‘Potatos’ or ‘Potatoes’: What is the Plural of ‘Potato’?

By Shanea Patterson, updated on October 19, 2022

What's the plural form of 'potato'? The standard rule in the American English language for plurals is to add the letter ‘s.’ Sometimes, you might even have to add an ‘es,’ depending on the word.

The plural form of potato is ‘potatoes’ not ‘potatoes.’ Potato is one of those special cases where you have to add an ‘es,’ rather than just an ‘s.’

What are Standard Plural Rules?

 As stated before, the standard rule for plural nouns in the American English language is adding an ‘s’ to the end of the word.

Here are some examples:

  • Book > Books
  • Chair > Chairs
  • Stars > Stars
  • Kid > Kids
  • Cup > Cups

In some cases, however, you must add an ‘es’ to the end of the word (when a word ends in ‘s,’ ‘sh,’ ‘ch,’ or ‘z.’) If the word ends in ‘y,’ you have to first change the ‘y’ to an ‘i’ before adding ‘es’ (unless the ‘y’ is proceeded by a vowel).

For example:

  • Carry > Carries
  • Marry > Marries
  • Berry > Berries
  • Cherry > Cherries

But there are also cases where words end in ‘y’ that you don’t add ‘ies’ to.

For example:

  • Buy > Buys
  • Pray > Prays
  • Stay > Stays
  • Bay > Bays
  • Day > Days

And some words just plain change in their plural forms, such as words:

  • Mouse > mice
  • Ox > Oxen
  • Child > Children
  • Knife > Knives
  • Wife > Wives
  • Leaf > Leaves

Is ‘Potatos’ Ever the Correct Way to Pluralize the Word 'Potato'?

No matter what you’re writing or whom you’re writing for, the word ‘potatos’ is not an acceptable way to spell the word. You should always spell it ‘potatoes.’

What is the Plural Possessive Form of ‘Potatoes’?

You know that ‘potatoes’ is the plural form of ‘potato.’

The plural possessive form of ‘potato’ is ‘potatoes.’’

To use three different forms of the word in a sentence, use the following examples:

  • Singular: I bought a potato.
  • Plural: I bought two potatoes.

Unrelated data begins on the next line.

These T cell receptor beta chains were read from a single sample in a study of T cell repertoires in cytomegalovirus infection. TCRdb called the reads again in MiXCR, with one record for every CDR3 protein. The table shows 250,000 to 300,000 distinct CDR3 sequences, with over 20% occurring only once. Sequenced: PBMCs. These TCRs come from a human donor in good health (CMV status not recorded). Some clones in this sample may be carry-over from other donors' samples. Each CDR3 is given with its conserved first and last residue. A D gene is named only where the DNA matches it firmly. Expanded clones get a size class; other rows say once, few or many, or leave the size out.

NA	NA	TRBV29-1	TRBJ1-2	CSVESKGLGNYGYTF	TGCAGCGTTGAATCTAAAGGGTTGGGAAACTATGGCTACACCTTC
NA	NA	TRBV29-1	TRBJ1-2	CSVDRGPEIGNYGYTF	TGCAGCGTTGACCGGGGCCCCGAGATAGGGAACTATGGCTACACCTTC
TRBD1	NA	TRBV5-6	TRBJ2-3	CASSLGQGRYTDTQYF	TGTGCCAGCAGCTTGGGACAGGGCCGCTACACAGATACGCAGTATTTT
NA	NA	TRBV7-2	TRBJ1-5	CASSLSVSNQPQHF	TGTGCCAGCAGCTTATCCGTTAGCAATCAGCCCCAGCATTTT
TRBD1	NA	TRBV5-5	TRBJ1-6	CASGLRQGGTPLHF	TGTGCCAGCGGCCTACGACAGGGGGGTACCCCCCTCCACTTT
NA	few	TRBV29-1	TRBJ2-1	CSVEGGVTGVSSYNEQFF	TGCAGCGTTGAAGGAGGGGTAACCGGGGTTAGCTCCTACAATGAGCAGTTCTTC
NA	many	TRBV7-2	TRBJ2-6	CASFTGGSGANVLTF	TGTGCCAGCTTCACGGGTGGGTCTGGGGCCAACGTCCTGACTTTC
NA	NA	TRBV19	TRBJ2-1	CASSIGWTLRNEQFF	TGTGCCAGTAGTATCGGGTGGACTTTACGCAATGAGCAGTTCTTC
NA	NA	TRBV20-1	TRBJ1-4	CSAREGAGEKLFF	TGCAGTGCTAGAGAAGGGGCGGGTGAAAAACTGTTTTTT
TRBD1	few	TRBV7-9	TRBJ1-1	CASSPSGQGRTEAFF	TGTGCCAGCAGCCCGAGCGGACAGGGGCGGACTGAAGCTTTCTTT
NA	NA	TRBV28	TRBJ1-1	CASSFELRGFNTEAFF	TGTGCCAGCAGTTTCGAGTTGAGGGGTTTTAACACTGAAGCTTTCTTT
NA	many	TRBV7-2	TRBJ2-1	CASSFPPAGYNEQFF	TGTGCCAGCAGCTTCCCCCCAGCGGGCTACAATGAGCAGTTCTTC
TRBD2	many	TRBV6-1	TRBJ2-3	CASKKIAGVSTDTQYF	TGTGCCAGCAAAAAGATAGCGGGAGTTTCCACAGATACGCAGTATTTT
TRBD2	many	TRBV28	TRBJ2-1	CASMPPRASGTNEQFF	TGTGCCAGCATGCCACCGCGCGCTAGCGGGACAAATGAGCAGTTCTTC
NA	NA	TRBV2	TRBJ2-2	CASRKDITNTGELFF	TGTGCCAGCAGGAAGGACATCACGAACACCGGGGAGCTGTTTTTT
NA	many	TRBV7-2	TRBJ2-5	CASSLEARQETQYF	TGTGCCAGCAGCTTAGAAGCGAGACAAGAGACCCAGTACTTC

• Plural Possessive: The potatoes’ aroma wafted throughout the room.

‘Potato’ Is and ‘Potatoes’ Are

When using ‘potatoes’ in a sentence, make sure your subject agrees with your verb.

For example, when talking about a singular potato, use the phrase ‘potato is.’ (i.e., my potato is boiling).

When using ‘potatoes’ in a sentence, you’d say ‘potatoes are.’

You wouldn’t say, “my potato are rotten” or “my potatoes is boiling.”

Whenever there’s more than one potato, always use “are.”


  • She (one person) is going to the movies.
  • We are (multiple people) going to the movies.
  • She has one potato.
  • She has two potatoes.

Final Thoughts on Using ‘Potatos’ Versus ‘Potatoes’

The plural version of ‘potato’ is always ‘potatoes’ and never ‘potatos.’ Similar words, like tomato and hero, follow the same plural rules.

It might be a little confusing at first, but reading and writing regularly can help you retain the correct plural forms of words subconsciously.

To help you remember the plural form of potato, just remember that all potatoes have toes!

For more clarification about confusing English words and commonly misspelled words, be sure to check out our other articles explaining confusing words.

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Written By:
Shanea Patterson
Shanea Patterson is a writer based in New York and loves writing for brands big and small. She has a master's degree in professional writing from New York University and a bachelor's degree in English from Mercy College.

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